04 August 2021

Down the Memory Hole

  Today I am feeling great sympathy for Arthur Conan Doyle and Rex Stout.  You may feel that that is like a Little Leaguer saying he empathizes with the World Series winners, but hear me out.

Neither of those authors made a habit of rereading their old works before starting a new one.

As a result Doyle once had Dr. John Watson's wife refer to him as "James."  The good doctor also suffered from a "wandering wound" since his war injury was in his shoulder according to one tale, and in his leg in the other.

Rex Stout's great detective Nero Wolfe told the FBI he was born in the United States but in many other books claimed to be born in Montenegro.  And don't get me started on Wolfe's brilliant operative Saul Panzer, who managed to misplace his wife and kids between books...

That is why I am feeling sympathetic to them.  

I am currently editing the third story in a series, and preparing to write what I hope will be the fourth.  I wasn't sure of a few details so I reread the first story, and holy moly.  I had the last name of an important character wrong.  Another character was apparently so shocked by his adventures that he went bald between tales.  And a detail that my hero suddenly discovered in Story Three, oops, he had already learned in Story One. 

I suppose I should feel blessed if I can get enough stories published in a series and have enough readers to be caught out in inconsistencies.  Meanwhile, back to my notes...


  1. See, the bad guys Fu-Manchu style clouded the memory of your hero, yeah, that's what happened.

    I keep lists, bios, and spreadsheets. That might help the John/James problem, but not so much what you describe. Good for you catching the errors, Rob!

  2. I sympathize with you. It ain't easy keeping up with the details.

  3. Don't feel too bad- I have managed to change characters names within the same novel. It is an occupational hazard, I guess.

  4. Like Janice, I had a character change names mid-story...and no one noticed until after it was published. I did it in another story, too, but astute eyes noticed and it was corrected before publication.

  5. I have been called out for two mistakes in the past year. (Yes, readers do notice, and will let you know.) But thank God I catch most of them before somebody publishes them.

    In one of Stephen King's novels (the Tommyknockers, I think), the hero's revolver turns into an automatic in the next chapter. And I remember once when Robert B. Parker reverted to first-person for a line or two, in one of his third-person Jesse Stone novels. Oh well.

  6. After the second novel in what I didn't plan as a series, I went back and made a file of all the info I had given about the main characters. I wish I had made it more complete, though, because I've never decided a few details that should have been included. For example, in BOTH my series, we've met the female protagonist's parents and know about her siblings. If the male protags have parents, I'm not sure where they live (or if they're still alive). Woody Guthrie has an unnamed sister who was mentioned in the first book (or was it the fourth?).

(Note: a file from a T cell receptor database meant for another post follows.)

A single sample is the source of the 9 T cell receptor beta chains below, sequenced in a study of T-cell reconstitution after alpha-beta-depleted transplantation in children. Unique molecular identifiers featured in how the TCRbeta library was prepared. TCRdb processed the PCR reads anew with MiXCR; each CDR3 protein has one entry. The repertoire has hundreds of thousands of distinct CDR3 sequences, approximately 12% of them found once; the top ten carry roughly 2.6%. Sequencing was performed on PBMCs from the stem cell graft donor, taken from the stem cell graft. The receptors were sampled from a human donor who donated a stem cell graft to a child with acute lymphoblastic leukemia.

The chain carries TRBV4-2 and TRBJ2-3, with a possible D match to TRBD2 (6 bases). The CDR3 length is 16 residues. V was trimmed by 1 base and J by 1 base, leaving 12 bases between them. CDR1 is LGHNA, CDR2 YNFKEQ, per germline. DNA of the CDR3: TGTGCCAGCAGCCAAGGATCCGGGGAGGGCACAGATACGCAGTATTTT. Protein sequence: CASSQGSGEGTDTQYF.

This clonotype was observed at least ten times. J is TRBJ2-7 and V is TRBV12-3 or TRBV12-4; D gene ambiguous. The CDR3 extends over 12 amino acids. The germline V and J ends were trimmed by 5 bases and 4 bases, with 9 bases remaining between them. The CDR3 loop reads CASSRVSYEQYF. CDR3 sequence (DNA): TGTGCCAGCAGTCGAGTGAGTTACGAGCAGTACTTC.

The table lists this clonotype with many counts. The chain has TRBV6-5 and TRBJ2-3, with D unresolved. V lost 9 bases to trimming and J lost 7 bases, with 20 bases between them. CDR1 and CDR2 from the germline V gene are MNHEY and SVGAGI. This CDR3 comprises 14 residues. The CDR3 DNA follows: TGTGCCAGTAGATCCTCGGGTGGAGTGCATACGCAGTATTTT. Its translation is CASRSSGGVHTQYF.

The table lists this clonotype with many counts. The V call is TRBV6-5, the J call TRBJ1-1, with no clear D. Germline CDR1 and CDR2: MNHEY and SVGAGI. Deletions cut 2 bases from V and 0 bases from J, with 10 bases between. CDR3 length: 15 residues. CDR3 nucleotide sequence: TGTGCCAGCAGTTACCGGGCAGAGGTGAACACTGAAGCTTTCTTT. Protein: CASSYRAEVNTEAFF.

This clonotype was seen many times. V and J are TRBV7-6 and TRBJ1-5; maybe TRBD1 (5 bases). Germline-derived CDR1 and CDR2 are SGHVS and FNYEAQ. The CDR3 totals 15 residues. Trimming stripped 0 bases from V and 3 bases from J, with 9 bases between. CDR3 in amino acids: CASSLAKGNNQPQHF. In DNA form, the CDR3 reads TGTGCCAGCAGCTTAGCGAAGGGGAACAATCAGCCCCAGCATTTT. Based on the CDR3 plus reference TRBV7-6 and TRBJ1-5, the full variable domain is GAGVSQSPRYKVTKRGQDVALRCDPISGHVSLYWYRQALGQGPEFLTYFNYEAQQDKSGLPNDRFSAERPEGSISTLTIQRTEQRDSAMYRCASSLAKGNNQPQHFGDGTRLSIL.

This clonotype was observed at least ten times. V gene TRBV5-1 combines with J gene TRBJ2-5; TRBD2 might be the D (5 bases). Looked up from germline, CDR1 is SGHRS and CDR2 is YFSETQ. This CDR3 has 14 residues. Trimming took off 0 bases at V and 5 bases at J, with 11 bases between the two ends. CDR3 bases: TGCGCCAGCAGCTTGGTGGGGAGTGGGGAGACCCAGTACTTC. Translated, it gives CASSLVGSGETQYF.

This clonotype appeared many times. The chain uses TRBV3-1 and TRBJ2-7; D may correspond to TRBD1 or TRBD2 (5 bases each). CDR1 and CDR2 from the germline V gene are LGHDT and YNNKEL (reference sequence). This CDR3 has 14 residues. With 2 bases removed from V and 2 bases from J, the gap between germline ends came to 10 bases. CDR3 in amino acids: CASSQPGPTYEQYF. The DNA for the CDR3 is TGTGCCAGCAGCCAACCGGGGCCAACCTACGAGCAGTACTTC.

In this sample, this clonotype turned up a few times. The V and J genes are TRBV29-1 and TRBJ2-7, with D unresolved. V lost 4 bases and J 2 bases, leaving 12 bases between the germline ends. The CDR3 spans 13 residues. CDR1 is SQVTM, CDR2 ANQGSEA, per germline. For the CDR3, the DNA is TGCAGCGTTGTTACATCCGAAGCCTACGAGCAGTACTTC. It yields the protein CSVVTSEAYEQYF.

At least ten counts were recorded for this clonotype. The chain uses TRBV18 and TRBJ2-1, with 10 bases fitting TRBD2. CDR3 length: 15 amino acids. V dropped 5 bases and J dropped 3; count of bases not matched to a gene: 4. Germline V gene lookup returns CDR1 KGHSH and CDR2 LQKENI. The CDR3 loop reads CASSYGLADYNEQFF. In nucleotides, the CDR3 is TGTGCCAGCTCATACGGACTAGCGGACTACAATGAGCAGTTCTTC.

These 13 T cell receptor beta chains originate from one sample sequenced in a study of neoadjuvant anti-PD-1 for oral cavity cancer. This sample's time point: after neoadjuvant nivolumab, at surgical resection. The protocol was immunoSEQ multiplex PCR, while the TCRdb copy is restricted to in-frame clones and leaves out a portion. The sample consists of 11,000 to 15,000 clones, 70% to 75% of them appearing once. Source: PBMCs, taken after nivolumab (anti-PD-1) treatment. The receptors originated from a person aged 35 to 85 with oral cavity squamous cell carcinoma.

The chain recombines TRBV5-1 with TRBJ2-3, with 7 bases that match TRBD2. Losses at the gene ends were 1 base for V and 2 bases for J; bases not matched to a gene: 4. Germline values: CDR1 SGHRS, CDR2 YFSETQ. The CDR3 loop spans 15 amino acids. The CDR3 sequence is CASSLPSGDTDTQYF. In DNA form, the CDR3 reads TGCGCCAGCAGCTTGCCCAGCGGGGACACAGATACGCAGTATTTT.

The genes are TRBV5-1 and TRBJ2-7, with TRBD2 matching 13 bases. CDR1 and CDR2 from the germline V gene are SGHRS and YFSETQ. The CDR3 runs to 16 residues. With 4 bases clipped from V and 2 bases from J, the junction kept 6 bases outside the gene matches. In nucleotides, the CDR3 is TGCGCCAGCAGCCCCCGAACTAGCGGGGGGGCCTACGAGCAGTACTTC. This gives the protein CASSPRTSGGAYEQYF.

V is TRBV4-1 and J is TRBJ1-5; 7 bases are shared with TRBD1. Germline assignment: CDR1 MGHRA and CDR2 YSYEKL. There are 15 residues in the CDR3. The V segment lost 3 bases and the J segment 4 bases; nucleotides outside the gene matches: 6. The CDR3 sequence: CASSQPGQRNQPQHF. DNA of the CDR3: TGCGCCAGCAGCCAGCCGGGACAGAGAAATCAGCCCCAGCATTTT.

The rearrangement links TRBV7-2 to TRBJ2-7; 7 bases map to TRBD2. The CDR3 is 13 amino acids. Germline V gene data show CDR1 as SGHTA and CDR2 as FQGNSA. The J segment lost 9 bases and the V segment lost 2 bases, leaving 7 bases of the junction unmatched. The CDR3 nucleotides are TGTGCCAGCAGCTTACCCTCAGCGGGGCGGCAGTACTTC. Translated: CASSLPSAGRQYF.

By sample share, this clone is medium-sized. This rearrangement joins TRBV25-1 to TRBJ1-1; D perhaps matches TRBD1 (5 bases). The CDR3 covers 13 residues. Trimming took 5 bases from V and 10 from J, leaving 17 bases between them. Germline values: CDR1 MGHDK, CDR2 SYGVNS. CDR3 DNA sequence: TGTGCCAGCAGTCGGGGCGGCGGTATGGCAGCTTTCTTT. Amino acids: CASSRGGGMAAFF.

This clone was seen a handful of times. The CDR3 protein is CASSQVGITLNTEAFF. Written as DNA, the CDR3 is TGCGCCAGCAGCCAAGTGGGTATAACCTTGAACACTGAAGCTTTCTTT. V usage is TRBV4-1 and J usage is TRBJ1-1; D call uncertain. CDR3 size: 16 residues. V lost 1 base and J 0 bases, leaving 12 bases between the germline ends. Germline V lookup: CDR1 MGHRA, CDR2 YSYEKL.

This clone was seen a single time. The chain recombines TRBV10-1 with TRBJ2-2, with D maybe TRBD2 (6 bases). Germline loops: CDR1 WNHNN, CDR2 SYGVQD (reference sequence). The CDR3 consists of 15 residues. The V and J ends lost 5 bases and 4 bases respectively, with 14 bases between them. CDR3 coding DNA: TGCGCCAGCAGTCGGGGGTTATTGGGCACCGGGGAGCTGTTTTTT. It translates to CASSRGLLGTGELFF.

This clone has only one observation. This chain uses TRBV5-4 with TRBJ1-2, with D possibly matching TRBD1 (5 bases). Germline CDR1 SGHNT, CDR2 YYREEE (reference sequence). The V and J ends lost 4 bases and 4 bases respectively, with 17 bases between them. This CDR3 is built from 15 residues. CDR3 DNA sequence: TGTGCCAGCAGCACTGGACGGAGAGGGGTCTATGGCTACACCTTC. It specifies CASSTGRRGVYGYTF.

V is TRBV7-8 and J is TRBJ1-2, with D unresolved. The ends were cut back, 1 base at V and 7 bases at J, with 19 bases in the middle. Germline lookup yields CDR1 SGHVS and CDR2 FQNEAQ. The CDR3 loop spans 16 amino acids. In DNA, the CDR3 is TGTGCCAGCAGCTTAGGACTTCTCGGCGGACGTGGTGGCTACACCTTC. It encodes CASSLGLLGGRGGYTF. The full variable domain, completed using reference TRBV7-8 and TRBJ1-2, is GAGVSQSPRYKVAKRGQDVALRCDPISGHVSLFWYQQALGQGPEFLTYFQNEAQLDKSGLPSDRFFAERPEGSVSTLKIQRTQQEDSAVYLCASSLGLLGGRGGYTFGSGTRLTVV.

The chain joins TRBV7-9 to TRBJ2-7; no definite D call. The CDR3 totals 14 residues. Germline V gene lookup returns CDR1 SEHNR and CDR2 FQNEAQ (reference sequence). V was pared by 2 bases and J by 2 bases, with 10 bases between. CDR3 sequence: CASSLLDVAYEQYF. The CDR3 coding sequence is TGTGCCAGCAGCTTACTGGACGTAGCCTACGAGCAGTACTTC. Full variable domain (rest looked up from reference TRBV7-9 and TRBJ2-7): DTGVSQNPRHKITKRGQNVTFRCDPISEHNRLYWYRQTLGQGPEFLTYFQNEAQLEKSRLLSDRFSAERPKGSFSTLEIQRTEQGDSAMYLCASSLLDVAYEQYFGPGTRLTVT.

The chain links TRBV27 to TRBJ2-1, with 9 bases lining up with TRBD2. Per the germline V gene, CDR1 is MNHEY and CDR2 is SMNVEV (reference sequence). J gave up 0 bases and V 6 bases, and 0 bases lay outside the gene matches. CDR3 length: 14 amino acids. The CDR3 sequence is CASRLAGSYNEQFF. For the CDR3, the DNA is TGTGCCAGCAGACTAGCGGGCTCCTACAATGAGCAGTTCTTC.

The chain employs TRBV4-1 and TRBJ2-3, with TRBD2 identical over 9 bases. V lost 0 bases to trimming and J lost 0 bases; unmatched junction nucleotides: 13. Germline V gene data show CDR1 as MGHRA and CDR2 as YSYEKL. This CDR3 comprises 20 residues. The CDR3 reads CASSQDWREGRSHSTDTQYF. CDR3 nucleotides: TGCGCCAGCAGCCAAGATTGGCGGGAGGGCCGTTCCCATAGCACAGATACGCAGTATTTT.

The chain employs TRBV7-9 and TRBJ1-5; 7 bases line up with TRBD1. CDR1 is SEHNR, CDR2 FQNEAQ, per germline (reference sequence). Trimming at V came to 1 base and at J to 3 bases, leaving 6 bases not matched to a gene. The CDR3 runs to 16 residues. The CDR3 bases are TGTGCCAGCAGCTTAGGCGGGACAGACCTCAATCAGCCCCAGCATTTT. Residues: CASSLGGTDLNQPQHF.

My favorite literary contradiction involves William Faulkner. In The Sound and the Fury, Quentin dies in June 1910, but in Absolom! Absolom!, he tells the story to his Harvard roommate in the following September. Hey, these things happen...

  7. I try to keep a spreadsheet of my characters - sometimes it works, sometimes it doesn't. What bothers me is that I set up certain things with a couple of my regular narrators that I now wished I hadn't... I guess I could just ignore it and move right on. Why not?

  8. Wow, these comments are longer than my piece! I guess I struck a nerve. Thanks for all your examples, folks. I remember a review of a Mario Puzo novel pointing out that one character's eye color changed midway. Ed McBain's Matt Hope novels were in first person until he switched to third in the middle of one book and never went back. I don't remember any reviewers commenting on it...

  9. One Elmore Leonard novel used a name, and it appeared in a film so he had to change it. Or something like that; it was long enough ago that I don't remember details. Anyway, this was pre-computer, so Leonard couldn't do a global edit to make the change, and he missed two spots. The original name shows up twice in the book. The book MIGHT have been Cat Chaser, but don't take my word for it...

  10. Like Eve, I try to keep a spreadsheet of my various characters and their traits. It can get hairy quickly, and soon you're spending so much time on your "bible," that you're not even writing. Yet another excuse to not write on any given day: "Hey, I need to dive down the rabbit hole which is me serious bible, and hey, I need to update the rabbit hole which is my series bible..."

    Good luck on that new story, Rob!

  11. Henry Kuttner didn't keep copies of his stories and he had to call a character "Galloway Gallegher" after calling him "Galloway" in one story and "Gallegher" in another! (I've goofed-up like that too, but I'm no Henry Kuttner! Or no Rob Lopresti!)


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